By Chris Barts
Every day, letters are sent worldwide with methods taken to ensure the relative secrecy of the contents. The method most used is an envelope, and it imparts security not only from its opaqueness, but from its tamper-resistance. Letters are also sent without such precautions, most of them postcards, but the bulk is in envelopes. Why do we use envelopes? Do we all have something to hide? Are we all criminals?
Of course not. We use envelopes because we value our privacy, and even mundane things deserve to be kept away from prying eyes. Since that is true, why are millions of e-mail messages sent every day without any privacy measures being taken?
Last week, I explained the concept of online communications, how groups of ones and zeros are sent as groups over the phone lines. Packets, as those groups are called, carry information, and most are not secure. In most cases, this lack of security is not a problem. Actual cases of people intercepting transmissions are rare, and very few people are both malicious and clever enough to do damage with that information. Even so, encryption should become as standard as putting mail in envelopes and locking our doors.
Encryption is the use of mathematics to make programs that encode a message so well no unauthorized party could decrypt the message in a reasonable amount of time. Successful encryption methods yield results so well encrypted it would take supercomputers thousands of years to read the message using brute-force algorithms. Brute-Force' refers to a system where all possible answers are tried until a correct one is found. It is akin to randomly pushing buttons on a phone until you get the pizza delivery place on the line.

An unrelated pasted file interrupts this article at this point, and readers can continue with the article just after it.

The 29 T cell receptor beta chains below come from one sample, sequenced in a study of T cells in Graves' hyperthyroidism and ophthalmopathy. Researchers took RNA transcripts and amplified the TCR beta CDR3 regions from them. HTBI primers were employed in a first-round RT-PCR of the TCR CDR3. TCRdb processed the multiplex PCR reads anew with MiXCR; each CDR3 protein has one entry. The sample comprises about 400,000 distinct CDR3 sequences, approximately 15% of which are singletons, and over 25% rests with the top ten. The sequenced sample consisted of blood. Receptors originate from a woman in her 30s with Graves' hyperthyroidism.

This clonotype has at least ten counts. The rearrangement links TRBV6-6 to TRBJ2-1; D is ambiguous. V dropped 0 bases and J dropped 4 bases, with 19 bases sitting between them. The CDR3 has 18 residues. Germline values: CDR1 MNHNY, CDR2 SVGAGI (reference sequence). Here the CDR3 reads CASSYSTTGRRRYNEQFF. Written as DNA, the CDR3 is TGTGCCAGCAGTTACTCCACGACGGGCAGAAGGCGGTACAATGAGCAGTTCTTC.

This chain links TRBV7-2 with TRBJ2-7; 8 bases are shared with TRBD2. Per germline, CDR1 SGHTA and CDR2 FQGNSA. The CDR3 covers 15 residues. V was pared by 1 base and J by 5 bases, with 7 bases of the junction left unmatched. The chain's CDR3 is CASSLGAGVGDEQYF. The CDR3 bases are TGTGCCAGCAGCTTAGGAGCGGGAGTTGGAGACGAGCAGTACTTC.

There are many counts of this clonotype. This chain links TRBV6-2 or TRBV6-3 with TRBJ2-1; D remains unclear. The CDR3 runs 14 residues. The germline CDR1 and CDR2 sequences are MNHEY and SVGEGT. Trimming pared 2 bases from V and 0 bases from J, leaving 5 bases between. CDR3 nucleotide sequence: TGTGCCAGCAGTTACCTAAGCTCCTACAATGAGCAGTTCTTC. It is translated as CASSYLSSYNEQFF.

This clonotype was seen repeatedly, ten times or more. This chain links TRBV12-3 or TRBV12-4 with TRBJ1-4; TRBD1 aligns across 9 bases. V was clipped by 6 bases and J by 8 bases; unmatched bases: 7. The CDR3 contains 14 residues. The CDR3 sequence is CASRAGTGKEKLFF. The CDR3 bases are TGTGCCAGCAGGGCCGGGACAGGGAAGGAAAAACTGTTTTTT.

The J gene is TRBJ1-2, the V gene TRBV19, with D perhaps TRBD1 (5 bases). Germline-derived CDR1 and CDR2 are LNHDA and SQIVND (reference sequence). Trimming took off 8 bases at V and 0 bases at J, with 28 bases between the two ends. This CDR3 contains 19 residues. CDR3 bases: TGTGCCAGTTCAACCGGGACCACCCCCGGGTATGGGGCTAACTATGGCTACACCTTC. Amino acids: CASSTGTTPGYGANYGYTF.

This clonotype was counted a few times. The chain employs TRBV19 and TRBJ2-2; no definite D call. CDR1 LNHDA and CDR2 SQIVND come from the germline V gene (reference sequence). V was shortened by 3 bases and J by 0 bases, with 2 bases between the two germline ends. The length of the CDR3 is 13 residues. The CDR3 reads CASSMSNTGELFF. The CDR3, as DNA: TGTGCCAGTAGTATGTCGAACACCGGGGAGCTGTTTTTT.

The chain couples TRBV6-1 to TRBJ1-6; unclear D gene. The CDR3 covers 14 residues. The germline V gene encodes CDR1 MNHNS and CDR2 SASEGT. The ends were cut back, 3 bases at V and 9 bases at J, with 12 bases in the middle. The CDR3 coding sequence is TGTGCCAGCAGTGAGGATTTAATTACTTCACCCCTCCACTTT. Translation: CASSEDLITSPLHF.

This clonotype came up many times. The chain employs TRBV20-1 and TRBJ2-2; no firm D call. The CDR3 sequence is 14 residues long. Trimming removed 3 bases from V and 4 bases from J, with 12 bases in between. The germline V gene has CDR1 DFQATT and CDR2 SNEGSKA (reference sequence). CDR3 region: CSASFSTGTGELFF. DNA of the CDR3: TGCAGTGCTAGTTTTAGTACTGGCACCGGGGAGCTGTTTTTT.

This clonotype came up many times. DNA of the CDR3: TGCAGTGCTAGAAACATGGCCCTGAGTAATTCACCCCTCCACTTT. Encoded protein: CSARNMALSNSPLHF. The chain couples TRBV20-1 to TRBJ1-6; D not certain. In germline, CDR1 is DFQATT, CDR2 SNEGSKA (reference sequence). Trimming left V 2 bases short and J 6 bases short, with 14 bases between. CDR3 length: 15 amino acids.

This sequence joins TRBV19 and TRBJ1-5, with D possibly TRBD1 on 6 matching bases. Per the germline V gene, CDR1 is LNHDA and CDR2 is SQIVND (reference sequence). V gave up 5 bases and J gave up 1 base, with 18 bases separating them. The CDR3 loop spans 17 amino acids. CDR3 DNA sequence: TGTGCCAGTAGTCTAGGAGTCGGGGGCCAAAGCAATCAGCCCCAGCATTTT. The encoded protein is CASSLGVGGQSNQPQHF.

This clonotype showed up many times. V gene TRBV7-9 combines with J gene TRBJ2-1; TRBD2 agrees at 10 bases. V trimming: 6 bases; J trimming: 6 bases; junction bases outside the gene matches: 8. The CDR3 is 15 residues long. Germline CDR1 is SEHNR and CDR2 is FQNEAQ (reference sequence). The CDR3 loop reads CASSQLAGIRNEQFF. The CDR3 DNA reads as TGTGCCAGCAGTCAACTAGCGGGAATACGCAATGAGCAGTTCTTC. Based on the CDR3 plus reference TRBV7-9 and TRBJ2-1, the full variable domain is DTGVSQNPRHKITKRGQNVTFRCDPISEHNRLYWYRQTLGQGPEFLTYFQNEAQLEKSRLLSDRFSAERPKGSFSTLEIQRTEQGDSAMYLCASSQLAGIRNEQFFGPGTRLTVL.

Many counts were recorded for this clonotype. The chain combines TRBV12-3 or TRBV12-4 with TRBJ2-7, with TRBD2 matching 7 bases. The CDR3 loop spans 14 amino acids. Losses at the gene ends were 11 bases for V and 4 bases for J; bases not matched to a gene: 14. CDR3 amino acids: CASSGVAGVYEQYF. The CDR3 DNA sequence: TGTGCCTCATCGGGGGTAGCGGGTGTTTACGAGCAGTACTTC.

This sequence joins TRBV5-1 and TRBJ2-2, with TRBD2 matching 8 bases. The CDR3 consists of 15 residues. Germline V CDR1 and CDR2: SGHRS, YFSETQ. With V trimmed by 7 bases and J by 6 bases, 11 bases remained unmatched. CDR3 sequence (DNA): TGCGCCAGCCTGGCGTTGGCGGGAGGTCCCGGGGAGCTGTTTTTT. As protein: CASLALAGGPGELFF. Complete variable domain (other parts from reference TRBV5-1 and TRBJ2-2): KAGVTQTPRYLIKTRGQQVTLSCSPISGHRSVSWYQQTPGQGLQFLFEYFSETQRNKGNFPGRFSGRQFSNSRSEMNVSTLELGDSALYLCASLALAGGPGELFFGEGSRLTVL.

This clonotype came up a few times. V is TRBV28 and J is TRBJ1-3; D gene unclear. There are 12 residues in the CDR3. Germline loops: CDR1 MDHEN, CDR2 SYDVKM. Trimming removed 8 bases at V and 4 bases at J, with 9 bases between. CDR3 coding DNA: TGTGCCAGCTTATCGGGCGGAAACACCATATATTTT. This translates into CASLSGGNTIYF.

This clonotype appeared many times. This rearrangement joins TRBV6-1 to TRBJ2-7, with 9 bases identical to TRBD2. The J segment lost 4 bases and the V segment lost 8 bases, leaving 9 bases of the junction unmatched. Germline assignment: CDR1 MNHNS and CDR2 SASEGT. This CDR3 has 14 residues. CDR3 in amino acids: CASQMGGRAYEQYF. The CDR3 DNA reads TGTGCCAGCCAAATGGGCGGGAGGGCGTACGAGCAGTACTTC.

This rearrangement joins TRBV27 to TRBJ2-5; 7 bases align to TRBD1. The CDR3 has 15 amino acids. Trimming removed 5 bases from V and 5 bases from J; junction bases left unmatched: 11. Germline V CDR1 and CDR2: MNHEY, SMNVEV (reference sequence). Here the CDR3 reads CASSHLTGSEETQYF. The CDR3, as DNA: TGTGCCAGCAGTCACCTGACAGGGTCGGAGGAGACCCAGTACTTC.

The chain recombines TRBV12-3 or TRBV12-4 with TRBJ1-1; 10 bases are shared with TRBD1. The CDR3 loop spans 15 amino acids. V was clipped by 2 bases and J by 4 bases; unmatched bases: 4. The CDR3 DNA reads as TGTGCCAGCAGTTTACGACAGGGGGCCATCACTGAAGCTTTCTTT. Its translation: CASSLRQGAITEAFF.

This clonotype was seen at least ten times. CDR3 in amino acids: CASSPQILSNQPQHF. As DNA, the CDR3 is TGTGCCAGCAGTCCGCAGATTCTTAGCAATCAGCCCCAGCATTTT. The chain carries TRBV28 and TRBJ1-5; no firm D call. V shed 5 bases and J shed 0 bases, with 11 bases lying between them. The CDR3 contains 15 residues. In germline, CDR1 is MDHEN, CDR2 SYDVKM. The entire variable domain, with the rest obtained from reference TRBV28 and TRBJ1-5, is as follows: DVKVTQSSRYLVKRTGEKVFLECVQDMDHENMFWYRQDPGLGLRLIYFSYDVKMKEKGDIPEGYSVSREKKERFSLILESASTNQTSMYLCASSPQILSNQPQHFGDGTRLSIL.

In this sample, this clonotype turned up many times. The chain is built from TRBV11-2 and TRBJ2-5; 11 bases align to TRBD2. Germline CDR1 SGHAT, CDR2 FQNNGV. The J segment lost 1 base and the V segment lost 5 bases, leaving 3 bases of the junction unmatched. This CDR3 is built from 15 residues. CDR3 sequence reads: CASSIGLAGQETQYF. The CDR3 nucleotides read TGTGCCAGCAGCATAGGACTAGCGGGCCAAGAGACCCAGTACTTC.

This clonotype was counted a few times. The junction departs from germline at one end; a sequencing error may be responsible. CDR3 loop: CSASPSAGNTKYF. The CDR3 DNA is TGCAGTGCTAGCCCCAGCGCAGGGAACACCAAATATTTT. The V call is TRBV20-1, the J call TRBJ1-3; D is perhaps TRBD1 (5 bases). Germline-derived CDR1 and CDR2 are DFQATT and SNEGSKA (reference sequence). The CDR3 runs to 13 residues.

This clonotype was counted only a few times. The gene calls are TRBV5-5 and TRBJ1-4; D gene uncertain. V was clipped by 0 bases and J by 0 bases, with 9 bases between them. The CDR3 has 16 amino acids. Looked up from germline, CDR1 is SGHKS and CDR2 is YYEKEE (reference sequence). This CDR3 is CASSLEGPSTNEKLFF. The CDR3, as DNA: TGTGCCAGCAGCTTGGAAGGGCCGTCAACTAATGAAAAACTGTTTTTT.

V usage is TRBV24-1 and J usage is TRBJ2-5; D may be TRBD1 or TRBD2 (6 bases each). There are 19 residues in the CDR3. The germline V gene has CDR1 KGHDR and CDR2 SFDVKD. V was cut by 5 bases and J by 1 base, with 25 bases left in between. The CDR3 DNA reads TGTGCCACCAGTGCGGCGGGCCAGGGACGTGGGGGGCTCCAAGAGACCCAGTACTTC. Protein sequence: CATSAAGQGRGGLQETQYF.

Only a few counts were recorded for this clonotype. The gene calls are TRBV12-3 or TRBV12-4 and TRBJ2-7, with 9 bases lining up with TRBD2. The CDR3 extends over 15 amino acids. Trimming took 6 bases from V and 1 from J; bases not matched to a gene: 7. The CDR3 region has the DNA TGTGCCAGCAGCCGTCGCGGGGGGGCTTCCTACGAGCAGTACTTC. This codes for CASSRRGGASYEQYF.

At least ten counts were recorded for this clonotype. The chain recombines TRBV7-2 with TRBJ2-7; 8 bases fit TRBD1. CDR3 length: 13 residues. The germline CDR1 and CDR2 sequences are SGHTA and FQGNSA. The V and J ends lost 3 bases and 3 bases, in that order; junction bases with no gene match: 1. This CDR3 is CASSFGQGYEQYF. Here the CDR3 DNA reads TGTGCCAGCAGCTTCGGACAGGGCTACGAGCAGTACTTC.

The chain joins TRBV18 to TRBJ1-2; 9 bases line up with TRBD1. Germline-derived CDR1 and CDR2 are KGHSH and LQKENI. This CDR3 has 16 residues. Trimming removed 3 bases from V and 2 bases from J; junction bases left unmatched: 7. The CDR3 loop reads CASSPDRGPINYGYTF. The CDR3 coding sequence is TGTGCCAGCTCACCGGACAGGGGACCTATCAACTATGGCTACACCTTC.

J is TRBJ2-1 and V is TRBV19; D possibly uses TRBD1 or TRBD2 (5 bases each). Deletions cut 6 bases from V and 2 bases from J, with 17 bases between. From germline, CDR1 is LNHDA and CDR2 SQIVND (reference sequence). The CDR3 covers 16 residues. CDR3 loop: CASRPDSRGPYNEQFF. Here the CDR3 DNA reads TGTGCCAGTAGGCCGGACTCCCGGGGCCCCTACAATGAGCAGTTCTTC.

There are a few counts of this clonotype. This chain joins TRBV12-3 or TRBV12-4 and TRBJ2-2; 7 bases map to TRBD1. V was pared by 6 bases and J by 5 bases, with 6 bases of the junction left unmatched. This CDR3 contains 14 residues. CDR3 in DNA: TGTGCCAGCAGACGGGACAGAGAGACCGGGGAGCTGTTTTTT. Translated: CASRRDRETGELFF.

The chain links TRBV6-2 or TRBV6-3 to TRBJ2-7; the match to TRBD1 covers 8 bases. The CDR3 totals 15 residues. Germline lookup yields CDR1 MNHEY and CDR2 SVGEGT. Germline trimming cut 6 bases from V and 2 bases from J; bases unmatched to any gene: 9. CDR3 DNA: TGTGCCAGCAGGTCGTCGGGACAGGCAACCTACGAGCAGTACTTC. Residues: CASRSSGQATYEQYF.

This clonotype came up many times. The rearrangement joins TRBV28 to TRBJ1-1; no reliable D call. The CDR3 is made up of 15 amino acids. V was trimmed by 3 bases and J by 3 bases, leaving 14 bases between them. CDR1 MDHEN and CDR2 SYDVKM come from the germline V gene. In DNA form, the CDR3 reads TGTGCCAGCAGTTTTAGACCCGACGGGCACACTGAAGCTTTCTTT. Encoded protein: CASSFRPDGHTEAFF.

The government wants to weaken encryption, claiming a "threat to national security." Obviously not the case, but the government is nothing if not persistent. One of the most threatening measures to be proposed as a possible law is the trusted third party' concept. In this system, everyone would have to give the government the ability to decrypt all of their encrypted files. Not doing so would result in prosecution, using the old if you aren't a criminal you wouldn't value privacy' fallacy. This only violates the Fourteenth Amendment (protection against unlawful search and seizure), so the government must think it makes sense.
Luckily, anyone can get good encryption software online. PGP (Pretty Good Privacy), a strong encryption program, is available to anyone for free. PGP is only the most visible and among the most secure of a range of encryption programs available, some of them free and some of them sold.
Encryption should become more a part of the average user's computing practice. It allows peace of mind, it can be used to authenticate messages, making digital contracts possible, and it is every human's right.
The right to privacy is precious.